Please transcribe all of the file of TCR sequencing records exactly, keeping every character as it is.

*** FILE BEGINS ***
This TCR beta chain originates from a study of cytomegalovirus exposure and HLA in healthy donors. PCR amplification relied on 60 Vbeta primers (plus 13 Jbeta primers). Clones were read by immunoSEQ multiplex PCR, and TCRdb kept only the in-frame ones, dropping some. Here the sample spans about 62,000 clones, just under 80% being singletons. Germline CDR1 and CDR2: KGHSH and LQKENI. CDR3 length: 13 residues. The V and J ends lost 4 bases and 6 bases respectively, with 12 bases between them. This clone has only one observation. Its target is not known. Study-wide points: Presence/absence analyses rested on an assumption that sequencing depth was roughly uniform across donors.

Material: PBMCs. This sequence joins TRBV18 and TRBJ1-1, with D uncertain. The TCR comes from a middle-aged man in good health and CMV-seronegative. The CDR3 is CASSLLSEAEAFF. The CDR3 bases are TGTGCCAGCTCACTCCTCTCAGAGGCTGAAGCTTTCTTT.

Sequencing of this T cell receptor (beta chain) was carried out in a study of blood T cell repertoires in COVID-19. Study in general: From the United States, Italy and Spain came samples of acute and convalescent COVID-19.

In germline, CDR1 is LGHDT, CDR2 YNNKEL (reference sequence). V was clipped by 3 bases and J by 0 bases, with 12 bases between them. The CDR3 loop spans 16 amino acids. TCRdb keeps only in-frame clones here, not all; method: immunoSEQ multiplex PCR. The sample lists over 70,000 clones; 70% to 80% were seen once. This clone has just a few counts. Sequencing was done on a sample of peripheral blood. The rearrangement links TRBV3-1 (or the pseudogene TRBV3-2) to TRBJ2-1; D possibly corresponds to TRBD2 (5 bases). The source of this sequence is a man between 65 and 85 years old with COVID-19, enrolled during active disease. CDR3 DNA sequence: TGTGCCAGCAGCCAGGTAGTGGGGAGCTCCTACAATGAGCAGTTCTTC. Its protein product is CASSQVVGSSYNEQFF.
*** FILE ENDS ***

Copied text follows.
This TCR beta chain originates from a study of cytomegalovirus exposure and HLA in healthy donors. PCR amplification relied on 60 Vbeta primers (plus 13 Jbeta primers). Clones were read by immunoSEQ multiplex PCR, and TCRdb kept only the in-frame ones, dropping some. Here the sample spans about 62,000 clones, just under 80% being singletons. Germline CDR1 and CDR2: KGHSH and LQKENI. CDR3 length: 13 residues. The V and J ends lost 4 bases and 6 bases respectively, with 12 bases between them. This clone has only one observation. Its target is not known. Study-wide points: Presence/absence analyses rested on an assumption that sequencing depth was roughly uniform across donors.

Material: PBMCs. This sequence joins TRBV18 and TRBJ1-1, with D uncertain. The TCR comes from a middle-aged man in good health and CMV-seronegative. The CDR3 is CASSLLSEAEAFF. The CDR3 bases are TGTGCCAGCTCACTCCTCTCAGAGGCTGAAGCTTTCTTT.

Sequencing of this T cell receptor (beta chain) was carried out in a study of blood T cell repertoires in COVID-19. Study in general: From the United States, Italy and Spain came samples of acute and convalescent COVID-19.

In germline, CDR1 is LGHDT, CDR2 YNNKEL (reference sequence). V was clipped by 3 bases and J by 0 bases, with 12 bases between them. The CDR3 loop spans 16 amino acids. TCRdb keeps only in-frame clones here, not all; method: immunoSEQ multiplex PCR. The sample lists over 70,000 clones; 70% to 80% were seen once. This clone has just a few counts. Sequencing was done on a sample of peripheral blood. The rearrangement links TRBV3-1 (or the pseudogene TRBV3-2) to TRBJ2-1; D possibly corresponds to TRBD2 (5 bases). The source of this sequence is a man between 65 and 85 years old with COVID-19, enrolled during active disease. CDR3 DNA sequence: TGTGCCAGCAGCCAGGTAGTGGGGAGCTCCTACAATGAGCAGTTCTTC. Its protein product is CASSQVVGSSYNEQFF.